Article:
Page last updated at 14:36 GMT, Friday, 1 August 2008 15:36 UK

World watches total Sun eclipse


View of the eclipse from China

A total eclipse of the Sun has been witnessed in Canada, Russia and China, casting dramatic shadows and allowing a glimpse of the Sun's outer atmosphere.

The Moon's shadow arced over the Earth as the lunar body passed directly between our planet and its star.

In all, the path of darkness covered about 10,200km (6,300 miles).

Russia saw the longest full eclipse, for two minutes, 27 seconds, at 1021 GMT - but the UK and most of Europe experienced just a partial eclipse.

The eclipse path covers 10,200km (6,300 miles)

"Totality" began at sunrise at 0921 GMT in Queen Maud Gulf off Victoria Island in the territory of Nunavut, Canada.

The instant of greatest eclipse occurred at 1021 GMT close to the Russian city of Nadym, before totality came to an end at 1121 GMT near the Chinese city of Xi'an, in Shaanxi province.

Tourists and amateur and professional astronomers flocked to towns in the best viewing locations along the path of totality.

In Novosibirsk, Siberia's cultural and scientific capital, more than 5,000 foreign tourists were expected to show up in the city.

China experienced the eclipse just a week before the opening ceremony of Beijing's Olympic Games.

Chinese TV was due to broadcast the eclipse live, with crowds of people gathered along the Silk Road, a fabled trading route through the country's western deserts.

Eclipses were once viewed as unlucky events in China, but the country's media had rebranded the event as "the Olympic eclipse", reports said, hoping for good fortune ahead of the sporting jamboree.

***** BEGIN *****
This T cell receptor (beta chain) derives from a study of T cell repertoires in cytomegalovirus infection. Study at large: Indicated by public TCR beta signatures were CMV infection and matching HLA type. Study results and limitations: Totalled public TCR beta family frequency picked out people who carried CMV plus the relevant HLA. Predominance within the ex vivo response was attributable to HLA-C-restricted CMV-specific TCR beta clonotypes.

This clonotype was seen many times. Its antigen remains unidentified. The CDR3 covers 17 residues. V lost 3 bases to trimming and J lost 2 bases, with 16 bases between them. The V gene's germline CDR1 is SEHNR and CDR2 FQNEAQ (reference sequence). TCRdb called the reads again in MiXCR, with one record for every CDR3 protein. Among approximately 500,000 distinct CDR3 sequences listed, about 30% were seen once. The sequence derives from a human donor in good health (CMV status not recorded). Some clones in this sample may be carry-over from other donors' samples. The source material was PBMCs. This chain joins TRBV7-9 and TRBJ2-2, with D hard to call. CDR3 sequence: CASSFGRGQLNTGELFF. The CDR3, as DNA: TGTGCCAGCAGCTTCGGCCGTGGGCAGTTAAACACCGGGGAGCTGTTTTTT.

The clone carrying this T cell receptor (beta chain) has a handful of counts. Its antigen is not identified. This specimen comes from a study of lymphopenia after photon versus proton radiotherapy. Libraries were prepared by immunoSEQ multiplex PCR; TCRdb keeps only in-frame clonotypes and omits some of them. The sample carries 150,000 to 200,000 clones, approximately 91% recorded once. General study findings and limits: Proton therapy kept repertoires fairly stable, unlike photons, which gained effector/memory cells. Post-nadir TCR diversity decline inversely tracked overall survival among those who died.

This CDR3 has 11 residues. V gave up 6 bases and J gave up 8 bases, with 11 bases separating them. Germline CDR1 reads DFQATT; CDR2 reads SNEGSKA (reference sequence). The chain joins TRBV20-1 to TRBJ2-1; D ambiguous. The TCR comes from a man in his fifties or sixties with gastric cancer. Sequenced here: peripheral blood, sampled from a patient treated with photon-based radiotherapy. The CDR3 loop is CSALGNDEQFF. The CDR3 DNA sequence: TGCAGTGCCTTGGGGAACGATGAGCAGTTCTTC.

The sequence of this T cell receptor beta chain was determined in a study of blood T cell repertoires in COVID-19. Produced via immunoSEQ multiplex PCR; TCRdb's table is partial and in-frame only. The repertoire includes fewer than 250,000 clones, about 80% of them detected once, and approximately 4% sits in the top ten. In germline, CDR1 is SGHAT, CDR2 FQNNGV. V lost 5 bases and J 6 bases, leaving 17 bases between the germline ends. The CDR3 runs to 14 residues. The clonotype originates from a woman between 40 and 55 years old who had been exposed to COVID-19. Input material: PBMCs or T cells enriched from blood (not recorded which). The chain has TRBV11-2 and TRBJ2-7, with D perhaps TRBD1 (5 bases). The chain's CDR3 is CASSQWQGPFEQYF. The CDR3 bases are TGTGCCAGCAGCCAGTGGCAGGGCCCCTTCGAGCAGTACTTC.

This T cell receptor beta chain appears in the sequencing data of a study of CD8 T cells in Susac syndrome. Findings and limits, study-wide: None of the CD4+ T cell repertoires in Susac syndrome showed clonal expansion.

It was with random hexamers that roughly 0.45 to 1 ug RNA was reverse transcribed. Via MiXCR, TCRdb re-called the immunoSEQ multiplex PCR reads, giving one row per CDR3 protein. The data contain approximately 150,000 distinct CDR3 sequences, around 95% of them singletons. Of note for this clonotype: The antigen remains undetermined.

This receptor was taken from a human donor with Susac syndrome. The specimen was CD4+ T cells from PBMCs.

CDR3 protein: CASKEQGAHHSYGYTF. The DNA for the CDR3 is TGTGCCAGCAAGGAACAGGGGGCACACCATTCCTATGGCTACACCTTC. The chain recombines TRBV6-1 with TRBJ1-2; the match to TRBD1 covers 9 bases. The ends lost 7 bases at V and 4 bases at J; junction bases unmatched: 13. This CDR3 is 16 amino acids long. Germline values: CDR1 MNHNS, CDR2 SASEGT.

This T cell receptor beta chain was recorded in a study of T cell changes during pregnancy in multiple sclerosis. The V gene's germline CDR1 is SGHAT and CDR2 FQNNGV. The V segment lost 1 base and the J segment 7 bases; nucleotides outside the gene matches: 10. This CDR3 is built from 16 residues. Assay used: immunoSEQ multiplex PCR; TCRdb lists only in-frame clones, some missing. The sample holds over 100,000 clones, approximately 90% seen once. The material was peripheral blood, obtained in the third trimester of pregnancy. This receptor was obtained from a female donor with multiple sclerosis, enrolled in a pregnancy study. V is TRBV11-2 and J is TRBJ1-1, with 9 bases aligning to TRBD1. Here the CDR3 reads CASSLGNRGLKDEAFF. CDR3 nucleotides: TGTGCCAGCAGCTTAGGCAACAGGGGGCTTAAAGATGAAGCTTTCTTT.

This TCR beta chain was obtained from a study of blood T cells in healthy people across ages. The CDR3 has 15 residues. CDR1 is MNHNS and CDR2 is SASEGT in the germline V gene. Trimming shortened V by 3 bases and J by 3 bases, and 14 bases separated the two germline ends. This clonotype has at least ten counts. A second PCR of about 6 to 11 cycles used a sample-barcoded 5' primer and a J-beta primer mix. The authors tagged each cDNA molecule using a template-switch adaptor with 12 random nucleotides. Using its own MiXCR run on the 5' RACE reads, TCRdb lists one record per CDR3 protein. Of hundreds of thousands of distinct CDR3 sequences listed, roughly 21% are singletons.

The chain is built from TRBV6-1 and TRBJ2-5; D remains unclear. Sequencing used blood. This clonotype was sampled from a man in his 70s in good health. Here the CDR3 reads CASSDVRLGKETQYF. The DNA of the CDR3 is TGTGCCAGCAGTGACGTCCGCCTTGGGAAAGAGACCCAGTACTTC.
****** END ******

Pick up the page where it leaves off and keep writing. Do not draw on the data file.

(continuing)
The eclipse allowed astronomers a glimpse of the Sun's corona - its outer atmosphere of super-heated gases. The area is usually impossible to see because of the bright light of the Sun, but is visible during a total eclipse as the Sun's light is obscured.

Total solar eclipses usually take place about once every 18 months, and always at new Moon - when the lunar body sits directly between the Sun and the Earth.

Astrophysicist Fred Espenak talks through a Nasa animation of a solar eclipse

However, they do not happen every new Moon. The lunar orbit is slightly tilted to that of our planet and therefore the Moon's shadow often misses the Earth.

The Moon's shadow has two parts: an umbra and a penumbra.

The umbra is the "inner" part of the Moon's shadow, and people inside this zone will witness the full glory of the eclipse.

The penumbra is the Moon's faint "outer" shadow. It will only give surface viewers a partial eclipse.

Partial eclipse, London, 1 August 2008 (Pic: Jason Korsner)
The Sun was partially eclipsed over London on Friday morning

In London, where the Moon's disc took its biggest bite out of the Sun at 1016 BST (0916 GMT), a maximum of 12% of the star was blotted out.

Conditions were better further north. In Lerwick in the Shetland Isles, the Moon obscured as much as 36% of the Sun.

Astronomical groups reminded the public that viewing the Sun without protective equipment - even in partial eclipse phases - could result in a retinal burn and permanent eye damage.

Viewing the Sun's harsh light should only be done through proper solar telescopes or glasses, or through a pinhole projection system.

Were you watching the eclipse?

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